We visit two field sites in Antarctica to conduct fieldwork and we get there by helicopter!
Scientists can measure properties within rocks that tell us how long they have been exposed at the Earth's surface. This means we can tell how long it has been since an ice sheet retreated from a particular place. While exposed rock can tell us about retreat from 'larger-than-present' configurations, understanding 'smaller-than-present' requires access to rock that exists underneath the ice. Only here will any evidence left over from when the ice sheet was smaller than today be found.
This project aims to gather new data from the Weddell Sea sector of West Antarctica where we think that the ice sheet has recently been smaller than it is today. This would be one of, if not the most, recent major change to the West Antarctic Ice Sheet.
To collect samples from underneath the ice the project will use a portable drill system that is capable of reaching depths of ~50 m. This drill will collect sub-glacial rock cores during two Antarctic field seasons. The field sites, the Ellsworth and Pensacola Mountains, bracket fast flowing corridors of ice that are thought to have re-advanced in the recent past. The samples will be brought back to the UK and analysed with techniques that record past exposure of rock when the ice sheet was smaller than today.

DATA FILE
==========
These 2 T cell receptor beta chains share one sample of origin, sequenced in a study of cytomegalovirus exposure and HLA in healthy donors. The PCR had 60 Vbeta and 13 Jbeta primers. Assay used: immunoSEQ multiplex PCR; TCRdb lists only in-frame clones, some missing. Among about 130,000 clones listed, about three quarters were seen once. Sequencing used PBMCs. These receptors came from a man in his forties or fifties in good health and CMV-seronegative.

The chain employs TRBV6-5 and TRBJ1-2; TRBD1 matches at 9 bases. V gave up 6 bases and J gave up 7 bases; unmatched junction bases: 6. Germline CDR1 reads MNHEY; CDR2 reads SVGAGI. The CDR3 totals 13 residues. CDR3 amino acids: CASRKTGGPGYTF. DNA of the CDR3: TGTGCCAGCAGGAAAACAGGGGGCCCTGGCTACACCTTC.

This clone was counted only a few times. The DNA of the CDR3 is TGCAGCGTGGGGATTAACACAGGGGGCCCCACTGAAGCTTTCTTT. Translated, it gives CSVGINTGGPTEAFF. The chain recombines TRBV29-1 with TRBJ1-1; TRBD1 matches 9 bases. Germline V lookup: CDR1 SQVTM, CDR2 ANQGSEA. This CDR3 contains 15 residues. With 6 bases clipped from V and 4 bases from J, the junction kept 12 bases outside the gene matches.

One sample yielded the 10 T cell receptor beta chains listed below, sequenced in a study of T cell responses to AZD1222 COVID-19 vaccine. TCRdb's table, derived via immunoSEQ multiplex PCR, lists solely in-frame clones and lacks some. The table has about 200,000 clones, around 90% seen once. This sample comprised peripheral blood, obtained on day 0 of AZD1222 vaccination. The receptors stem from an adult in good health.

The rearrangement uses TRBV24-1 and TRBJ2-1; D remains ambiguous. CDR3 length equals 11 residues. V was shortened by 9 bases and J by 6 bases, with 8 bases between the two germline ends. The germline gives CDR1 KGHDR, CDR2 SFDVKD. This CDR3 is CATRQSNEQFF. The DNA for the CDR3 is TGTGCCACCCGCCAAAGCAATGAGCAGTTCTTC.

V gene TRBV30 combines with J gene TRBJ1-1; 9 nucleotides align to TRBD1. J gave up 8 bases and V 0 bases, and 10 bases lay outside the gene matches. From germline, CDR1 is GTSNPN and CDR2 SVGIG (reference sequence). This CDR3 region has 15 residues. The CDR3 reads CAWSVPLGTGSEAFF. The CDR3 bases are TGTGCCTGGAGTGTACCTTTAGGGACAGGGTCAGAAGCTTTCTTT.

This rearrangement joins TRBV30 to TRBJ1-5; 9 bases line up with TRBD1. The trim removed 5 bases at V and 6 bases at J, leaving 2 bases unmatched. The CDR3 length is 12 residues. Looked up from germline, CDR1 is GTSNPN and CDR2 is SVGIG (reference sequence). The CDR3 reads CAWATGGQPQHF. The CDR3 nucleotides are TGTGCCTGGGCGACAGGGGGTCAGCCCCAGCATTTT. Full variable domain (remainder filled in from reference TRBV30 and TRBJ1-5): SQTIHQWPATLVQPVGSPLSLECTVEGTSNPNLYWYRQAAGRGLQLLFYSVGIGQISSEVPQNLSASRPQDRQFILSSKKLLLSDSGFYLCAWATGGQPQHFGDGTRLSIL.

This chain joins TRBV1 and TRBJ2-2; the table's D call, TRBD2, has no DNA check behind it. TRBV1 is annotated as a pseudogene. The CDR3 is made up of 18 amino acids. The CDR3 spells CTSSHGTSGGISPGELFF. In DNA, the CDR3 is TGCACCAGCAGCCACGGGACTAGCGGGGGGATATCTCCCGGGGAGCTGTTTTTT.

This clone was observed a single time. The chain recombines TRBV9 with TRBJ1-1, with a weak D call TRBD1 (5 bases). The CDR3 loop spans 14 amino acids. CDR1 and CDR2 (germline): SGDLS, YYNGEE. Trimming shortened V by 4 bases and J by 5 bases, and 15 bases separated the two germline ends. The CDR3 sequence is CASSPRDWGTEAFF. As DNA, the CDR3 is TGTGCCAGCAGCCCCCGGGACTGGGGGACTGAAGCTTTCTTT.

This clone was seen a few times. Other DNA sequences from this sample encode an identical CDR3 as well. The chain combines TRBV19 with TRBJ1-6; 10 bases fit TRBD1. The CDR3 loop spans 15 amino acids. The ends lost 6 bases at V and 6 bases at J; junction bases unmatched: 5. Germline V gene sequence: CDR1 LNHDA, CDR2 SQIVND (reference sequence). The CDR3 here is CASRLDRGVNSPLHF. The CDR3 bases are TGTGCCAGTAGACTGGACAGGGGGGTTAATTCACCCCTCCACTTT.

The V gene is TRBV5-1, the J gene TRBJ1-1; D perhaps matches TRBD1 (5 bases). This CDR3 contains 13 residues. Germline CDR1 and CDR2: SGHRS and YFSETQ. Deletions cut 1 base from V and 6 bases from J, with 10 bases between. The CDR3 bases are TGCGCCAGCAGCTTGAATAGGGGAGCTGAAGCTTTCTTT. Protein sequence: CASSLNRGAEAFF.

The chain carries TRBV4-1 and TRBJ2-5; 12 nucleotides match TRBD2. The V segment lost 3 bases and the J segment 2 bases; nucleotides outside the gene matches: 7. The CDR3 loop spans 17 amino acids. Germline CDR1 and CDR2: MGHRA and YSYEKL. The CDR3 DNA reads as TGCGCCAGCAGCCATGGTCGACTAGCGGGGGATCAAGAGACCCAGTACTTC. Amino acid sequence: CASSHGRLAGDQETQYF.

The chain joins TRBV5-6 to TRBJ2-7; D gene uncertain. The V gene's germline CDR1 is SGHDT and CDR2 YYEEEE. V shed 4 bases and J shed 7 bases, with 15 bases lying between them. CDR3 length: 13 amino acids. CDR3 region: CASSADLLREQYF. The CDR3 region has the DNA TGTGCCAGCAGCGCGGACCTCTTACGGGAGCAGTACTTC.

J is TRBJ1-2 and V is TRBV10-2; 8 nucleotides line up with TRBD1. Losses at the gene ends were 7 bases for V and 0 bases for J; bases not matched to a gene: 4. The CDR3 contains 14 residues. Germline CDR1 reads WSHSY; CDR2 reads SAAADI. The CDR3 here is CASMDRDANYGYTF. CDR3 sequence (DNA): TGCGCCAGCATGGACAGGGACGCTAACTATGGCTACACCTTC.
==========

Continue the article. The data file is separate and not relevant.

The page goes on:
Field Site Locations
The new geological data will be used to assess computer models to see if they accurately capture past ice sheet behaviour. If they do, we can have more confidence that they can accurately predict what will happen in the future.